Co-owner of the Jacksonville Jaguars and long-time wrestling fan Tony
Khan is the President of the new company. “It’s going to be competitive. Even if it’s competitive within I think it’s going to be healthy, it’s going to breed healthy competition and really respect the sporting aspect of [wrestling],” says Khan at the AEW press conference, “If we treat the performers and the sport as the legitimate athletic competition that
it is then, I think it will bring a lot of positive attention to the sport.”
“Competition breeds excellence. With the current state of the WWE prod-
uct and the announcement of AEW, it’s definitely starting to feel like we’re heading towards another war,” says Macoy. ”Just like the Monday Night Wars this will be a dog fight; were going to see quite a few names jump ship to AEW especially with them offering health care and we’re going to see a number of independent performers signed to big contracts by WWE just to keep them from signing with the competition. Wrestling is coming back to the spotlight, and there is going to be a lot of money to be made when it does.”
Cordingley says, “With them having the money to sign talent at competitive
rates, I think you will see a lot of talent from WWE jumping ship for good
money and what will undoubtedly be a lighter travel schedule. We could be
looking at the first financially viable alternative to WWE since WCW. I think that will play a role on if AEW will be real competition in the years to come.”
The company has announced a few of their initial contracted talents, one of
which shocked everyone. Chris Jericho has been a household name since the Monday Night Wars, competing on WCW Nitro until jumping battle lines to WWE Raw.
“Jericho transcends pro wrestling. My mom knows who Chris Jericho is.
He’s in a band, he’s hosted tv shows, he’s been on Dancing with the Stars.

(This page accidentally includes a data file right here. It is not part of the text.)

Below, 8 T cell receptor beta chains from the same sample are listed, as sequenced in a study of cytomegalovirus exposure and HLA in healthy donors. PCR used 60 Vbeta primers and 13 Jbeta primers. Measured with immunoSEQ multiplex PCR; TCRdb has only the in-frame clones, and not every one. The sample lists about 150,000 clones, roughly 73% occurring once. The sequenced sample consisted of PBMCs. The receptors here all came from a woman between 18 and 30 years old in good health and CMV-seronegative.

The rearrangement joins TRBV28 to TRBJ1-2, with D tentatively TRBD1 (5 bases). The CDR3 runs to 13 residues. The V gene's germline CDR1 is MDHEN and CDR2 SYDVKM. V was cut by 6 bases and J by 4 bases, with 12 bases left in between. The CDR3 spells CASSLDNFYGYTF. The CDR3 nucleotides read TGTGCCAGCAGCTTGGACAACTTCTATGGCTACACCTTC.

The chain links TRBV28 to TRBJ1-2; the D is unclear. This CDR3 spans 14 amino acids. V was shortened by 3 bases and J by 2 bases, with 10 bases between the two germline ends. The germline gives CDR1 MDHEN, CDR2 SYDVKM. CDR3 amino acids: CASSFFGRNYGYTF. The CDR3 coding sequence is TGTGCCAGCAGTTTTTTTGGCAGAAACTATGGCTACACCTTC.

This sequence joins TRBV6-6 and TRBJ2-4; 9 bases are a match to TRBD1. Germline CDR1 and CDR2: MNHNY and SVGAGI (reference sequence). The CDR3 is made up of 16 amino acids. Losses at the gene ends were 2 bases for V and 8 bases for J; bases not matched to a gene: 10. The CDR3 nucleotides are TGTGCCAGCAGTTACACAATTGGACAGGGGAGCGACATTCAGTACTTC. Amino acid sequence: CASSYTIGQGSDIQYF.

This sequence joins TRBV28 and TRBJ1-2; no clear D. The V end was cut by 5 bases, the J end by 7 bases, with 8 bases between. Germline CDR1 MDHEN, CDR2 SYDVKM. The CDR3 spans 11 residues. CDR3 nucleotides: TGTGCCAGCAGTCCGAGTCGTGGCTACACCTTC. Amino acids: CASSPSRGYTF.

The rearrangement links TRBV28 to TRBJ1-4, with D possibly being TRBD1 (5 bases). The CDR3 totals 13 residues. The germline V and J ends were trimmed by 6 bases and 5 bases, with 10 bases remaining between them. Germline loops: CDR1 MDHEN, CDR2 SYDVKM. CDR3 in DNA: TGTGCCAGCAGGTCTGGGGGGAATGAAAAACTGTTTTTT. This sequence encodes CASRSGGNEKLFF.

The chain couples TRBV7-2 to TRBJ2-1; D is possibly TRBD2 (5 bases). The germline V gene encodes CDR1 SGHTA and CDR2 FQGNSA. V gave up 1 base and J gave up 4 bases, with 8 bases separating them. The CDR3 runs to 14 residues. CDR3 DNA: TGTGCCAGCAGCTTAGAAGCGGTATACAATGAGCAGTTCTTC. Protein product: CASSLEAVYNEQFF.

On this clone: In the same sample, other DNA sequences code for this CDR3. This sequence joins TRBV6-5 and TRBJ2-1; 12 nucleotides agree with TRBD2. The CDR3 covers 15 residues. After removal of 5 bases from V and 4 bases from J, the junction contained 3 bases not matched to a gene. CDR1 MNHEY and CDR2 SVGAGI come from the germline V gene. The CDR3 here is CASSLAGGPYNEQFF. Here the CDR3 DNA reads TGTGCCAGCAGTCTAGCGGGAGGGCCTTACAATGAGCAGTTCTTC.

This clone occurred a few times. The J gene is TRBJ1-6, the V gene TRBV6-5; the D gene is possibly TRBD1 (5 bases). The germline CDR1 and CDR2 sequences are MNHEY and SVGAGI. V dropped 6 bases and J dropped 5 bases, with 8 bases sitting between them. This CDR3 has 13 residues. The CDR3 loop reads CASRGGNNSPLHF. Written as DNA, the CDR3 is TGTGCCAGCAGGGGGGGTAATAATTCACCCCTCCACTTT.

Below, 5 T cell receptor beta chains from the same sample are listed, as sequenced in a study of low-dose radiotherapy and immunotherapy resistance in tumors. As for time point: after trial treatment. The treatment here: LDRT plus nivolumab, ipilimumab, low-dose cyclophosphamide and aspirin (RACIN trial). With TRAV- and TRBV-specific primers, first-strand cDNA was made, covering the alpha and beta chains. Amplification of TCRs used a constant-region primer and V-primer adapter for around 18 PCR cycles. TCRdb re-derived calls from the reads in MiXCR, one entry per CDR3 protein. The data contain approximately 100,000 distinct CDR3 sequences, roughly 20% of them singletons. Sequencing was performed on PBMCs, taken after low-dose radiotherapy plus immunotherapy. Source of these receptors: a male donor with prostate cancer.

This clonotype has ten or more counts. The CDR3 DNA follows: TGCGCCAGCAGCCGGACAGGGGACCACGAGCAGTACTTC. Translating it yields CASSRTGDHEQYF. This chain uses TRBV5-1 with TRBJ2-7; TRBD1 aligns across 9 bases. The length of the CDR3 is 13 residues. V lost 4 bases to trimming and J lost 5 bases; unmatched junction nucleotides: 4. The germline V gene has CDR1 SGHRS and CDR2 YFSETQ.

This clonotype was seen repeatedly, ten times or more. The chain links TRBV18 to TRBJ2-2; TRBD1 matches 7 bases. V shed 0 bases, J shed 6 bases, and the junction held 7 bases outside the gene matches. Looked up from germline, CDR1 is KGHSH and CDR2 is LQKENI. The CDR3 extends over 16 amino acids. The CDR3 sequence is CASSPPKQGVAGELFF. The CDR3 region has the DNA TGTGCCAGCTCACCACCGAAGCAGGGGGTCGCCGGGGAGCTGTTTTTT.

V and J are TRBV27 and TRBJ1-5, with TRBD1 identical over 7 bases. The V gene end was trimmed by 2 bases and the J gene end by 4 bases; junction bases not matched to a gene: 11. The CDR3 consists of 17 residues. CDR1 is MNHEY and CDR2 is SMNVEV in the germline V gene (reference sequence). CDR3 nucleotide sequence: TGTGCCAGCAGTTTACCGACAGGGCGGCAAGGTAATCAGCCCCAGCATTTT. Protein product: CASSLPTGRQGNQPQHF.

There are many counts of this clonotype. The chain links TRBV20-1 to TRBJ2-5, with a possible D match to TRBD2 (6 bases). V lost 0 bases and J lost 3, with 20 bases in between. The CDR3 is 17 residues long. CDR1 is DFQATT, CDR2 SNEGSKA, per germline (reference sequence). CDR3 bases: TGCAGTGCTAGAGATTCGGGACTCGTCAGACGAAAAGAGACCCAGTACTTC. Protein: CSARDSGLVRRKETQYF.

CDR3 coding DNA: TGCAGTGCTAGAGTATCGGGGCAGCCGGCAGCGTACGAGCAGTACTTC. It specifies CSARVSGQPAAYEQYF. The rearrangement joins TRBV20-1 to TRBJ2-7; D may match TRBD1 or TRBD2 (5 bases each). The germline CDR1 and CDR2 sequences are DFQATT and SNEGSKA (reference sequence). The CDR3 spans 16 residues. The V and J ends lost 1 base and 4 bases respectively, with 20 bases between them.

He brings immediate credibility and name value to everything he does,” says Cordingley, “I think what makes him special and why he’s in that greatest of all time conversation is that he’s been wrestling since before the Monday Night Wars, yet he still performs at a high level and reinvents himself with every new opportunity. He could have just rode on the Y2J gimmick for his whole career and he would be fine, but he is still developing new characters for himself.”
Chief Branding Officer and wife of Cody, Brandi Rhodes, made a major an-
nouncement at the press conference regarding female competitors.
Brandi says, “We care about our women, they are top talent. So, they will be
paid equally. There will be no sliding scale.”
Which is very exciting to any females who aspire to become pro wrestlers,
like Tyler’s 8-year-old daughter.“In my opinion the best thing about the WWE since the end of the Monday Night Wars is how far the women’s division has come,” says Cordingley,
“What they are doing now will inspire a new generation of female wrestlers
because they know that they will be taken seriously in the ring. My daughter can invest in women’s wrestling now because there are real characters and there is real time being put into women’s wrestling.”
Macoy is hopeful that the competitive environment will bring even more
attention from more people to all forms of pro wrestling, including local
“I think all it can do is help bring wrestling back to the limelight. Once
wrestling is ‘cool’ again, which I think it will be in mainstream media’s eyes
a year from now, we will see an influx of fans attending independent shows,” says Macoy.
The culture of professional wrestling stands to gain a lot of momentum in
the years to come.
Everyone involved, from fan to performer, has a bright future to look for-
ward to. With the myriad of options for viewing either local, independent, the established WWE product, or up and coming organizations like AEW professional wrestling will be here to provide people like Cordingley and Macoy the escapism they crave.